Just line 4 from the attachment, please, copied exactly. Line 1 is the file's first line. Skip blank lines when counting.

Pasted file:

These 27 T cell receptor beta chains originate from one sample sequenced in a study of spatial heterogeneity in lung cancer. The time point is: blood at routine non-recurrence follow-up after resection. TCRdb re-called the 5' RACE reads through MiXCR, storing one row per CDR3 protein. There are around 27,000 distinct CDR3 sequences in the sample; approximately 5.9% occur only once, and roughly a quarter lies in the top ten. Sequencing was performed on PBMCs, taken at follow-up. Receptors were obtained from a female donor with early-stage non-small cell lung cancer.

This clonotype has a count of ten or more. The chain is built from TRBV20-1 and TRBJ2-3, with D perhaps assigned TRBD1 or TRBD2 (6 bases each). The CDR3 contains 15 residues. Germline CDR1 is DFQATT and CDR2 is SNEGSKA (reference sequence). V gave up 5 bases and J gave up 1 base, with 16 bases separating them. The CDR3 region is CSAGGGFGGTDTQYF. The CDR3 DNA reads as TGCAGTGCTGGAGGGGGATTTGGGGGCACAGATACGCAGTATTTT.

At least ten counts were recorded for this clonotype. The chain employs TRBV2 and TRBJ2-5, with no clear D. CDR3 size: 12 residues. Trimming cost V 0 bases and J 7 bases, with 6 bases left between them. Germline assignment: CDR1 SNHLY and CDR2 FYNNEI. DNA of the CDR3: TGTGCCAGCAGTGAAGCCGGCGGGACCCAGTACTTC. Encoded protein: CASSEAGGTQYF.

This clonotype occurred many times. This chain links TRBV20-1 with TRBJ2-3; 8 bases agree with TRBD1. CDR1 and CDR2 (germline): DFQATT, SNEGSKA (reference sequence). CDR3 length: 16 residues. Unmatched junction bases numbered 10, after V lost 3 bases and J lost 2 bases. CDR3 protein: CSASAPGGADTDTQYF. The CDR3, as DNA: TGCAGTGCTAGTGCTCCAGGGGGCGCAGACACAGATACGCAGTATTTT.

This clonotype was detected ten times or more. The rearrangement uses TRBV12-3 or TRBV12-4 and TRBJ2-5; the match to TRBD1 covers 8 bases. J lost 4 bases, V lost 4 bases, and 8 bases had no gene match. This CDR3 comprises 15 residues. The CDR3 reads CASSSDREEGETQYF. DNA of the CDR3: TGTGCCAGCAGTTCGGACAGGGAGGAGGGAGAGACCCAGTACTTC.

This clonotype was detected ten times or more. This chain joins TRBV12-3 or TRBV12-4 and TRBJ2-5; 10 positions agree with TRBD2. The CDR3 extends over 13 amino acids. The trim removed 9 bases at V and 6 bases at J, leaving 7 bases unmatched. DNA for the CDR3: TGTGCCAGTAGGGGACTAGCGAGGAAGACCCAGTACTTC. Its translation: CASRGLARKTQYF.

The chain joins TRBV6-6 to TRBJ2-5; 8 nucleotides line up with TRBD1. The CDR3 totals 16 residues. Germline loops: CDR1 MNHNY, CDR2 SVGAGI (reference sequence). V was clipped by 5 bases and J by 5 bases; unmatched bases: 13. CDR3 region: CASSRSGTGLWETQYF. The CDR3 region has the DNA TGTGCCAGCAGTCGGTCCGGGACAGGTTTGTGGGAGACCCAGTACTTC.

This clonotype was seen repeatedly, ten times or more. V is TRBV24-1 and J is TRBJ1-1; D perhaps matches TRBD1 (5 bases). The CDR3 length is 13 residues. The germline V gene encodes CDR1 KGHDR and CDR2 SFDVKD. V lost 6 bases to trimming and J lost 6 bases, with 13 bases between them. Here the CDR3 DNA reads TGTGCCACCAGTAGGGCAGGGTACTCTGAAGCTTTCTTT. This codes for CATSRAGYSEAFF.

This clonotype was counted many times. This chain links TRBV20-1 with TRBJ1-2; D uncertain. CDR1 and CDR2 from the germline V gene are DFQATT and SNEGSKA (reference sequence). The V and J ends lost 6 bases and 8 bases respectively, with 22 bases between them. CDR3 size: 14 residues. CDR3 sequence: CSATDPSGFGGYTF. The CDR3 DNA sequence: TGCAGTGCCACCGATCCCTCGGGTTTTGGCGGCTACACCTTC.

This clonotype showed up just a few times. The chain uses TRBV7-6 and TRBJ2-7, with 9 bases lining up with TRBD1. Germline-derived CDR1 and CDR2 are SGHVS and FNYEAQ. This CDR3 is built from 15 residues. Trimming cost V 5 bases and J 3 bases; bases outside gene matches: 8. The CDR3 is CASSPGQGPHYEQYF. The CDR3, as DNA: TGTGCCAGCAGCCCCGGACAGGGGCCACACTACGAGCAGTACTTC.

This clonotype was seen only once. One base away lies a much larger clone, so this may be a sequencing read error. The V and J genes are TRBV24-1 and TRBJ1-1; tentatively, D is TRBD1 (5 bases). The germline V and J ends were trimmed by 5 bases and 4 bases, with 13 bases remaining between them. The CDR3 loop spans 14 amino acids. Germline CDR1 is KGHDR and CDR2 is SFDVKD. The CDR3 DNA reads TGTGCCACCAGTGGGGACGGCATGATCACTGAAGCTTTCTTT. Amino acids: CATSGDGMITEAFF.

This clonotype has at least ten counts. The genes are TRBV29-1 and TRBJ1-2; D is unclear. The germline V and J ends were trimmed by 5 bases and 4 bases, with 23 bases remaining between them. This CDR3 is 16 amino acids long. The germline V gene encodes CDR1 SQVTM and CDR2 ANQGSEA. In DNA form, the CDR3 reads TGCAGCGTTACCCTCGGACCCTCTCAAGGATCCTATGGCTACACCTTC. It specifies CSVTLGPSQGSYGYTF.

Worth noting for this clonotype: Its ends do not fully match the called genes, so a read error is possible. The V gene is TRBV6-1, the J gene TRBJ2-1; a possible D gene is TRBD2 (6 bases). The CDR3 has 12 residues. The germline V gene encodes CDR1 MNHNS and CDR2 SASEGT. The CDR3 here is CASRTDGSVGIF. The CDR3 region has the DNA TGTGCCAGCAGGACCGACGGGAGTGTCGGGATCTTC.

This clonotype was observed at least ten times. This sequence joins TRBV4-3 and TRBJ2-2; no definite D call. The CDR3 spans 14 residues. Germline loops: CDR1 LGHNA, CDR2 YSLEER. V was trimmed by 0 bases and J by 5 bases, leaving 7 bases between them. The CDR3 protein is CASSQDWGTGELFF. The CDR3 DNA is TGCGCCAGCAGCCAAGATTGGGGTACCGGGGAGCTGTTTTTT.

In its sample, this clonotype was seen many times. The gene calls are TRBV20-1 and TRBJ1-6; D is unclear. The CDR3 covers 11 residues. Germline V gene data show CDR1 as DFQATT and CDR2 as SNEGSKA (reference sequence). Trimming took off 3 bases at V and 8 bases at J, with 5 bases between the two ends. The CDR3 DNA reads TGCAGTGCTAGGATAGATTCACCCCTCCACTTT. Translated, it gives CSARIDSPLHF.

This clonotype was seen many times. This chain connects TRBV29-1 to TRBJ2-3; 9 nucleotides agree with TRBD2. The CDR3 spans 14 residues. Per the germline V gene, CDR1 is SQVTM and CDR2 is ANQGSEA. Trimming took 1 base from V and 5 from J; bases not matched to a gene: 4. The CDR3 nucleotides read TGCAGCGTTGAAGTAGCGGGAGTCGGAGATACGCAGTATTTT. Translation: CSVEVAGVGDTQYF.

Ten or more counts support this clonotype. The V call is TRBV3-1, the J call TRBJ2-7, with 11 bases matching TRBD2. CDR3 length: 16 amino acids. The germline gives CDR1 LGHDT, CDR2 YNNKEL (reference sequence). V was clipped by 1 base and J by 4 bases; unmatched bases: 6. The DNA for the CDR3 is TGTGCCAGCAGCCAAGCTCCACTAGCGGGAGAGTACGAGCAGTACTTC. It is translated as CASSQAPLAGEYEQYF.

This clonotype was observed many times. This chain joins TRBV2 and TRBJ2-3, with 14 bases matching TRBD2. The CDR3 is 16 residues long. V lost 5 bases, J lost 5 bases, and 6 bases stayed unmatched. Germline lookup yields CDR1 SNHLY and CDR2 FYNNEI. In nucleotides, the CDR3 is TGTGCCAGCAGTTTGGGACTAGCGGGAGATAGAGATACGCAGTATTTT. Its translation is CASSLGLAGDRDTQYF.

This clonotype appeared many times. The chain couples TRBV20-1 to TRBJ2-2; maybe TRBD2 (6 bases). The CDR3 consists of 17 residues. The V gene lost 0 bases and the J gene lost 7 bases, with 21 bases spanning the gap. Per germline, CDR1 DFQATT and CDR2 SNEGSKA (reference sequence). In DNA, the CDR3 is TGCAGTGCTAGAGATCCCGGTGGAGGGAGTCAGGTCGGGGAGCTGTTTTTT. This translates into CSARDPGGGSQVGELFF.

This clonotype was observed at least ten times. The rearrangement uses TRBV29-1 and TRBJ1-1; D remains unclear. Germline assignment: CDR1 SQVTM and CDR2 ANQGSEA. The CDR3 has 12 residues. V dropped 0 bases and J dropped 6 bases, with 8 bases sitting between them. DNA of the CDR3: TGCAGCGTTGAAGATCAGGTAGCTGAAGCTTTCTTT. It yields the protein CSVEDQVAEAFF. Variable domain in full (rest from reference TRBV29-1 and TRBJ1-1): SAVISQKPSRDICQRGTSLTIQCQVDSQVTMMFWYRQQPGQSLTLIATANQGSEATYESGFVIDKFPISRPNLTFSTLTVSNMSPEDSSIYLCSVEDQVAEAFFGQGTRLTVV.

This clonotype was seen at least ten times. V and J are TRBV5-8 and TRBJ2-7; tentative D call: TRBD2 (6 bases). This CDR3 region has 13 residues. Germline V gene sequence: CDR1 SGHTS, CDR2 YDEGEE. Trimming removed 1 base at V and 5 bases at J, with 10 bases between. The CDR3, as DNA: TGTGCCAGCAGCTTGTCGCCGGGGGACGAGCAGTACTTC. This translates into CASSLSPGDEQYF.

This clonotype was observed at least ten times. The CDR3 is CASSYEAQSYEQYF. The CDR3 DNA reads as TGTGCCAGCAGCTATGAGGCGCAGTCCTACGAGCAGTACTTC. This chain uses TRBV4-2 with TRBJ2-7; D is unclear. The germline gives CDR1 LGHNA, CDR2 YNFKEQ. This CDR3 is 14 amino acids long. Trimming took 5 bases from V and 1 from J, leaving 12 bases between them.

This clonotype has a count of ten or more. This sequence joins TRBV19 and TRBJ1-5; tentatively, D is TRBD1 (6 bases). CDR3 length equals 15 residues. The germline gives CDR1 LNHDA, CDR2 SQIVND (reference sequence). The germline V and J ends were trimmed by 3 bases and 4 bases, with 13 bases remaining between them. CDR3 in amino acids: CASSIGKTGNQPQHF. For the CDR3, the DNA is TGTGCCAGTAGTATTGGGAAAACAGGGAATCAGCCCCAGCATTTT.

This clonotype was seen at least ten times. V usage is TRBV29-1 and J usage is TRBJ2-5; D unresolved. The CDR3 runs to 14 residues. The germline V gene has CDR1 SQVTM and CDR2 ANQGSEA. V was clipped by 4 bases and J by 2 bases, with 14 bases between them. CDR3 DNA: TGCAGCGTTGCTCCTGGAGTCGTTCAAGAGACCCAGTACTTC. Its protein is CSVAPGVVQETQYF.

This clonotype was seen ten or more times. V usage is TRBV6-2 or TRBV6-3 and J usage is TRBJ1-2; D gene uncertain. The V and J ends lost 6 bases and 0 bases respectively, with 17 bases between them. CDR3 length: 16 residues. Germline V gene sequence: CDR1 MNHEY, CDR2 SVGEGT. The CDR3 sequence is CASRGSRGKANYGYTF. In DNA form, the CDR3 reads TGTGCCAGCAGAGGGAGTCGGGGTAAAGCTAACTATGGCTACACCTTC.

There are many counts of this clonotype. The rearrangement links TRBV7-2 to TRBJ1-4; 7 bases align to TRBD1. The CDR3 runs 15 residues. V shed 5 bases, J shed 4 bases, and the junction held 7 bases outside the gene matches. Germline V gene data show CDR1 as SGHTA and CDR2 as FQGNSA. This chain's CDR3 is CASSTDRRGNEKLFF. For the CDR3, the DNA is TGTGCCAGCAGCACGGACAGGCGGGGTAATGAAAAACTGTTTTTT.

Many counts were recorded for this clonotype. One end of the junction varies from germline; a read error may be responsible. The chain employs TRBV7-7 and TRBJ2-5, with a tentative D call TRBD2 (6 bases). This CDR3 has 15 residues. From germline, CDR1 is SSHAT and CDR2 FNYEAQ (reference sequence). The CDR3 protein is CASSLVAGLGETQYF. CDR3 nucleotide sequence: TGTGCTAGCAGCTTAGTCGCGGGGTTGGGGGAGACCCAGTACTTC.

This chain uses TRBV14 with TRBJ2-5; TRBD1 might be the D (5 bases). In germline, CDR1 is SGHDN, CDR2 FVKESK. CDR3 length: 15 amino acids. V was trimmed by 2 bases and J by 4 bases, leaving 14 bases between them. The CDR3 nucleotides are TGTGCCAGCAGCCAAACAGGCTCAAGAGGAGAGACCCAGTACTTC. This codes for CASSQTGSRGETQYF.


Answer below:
This clonotype occurred many times. This chain links TRBV20-1 with TRBJ2-3; 8 bases agree with TRBD1. CDR1 and CDR2 (germline): DFQATT, SNEGSKA (reference sequence). CDR3 length: 16 residues. Unmatched junction bases numbered 10, after V lost 3 bases and J lost 2 bases. CDR3 protein: CSASAPGGADTDTQYF. The CDR3, as DNA: TGCAGTGCTAGTGCTCCAGGGGGCGCAGACACAGATACGCAGTATTTT.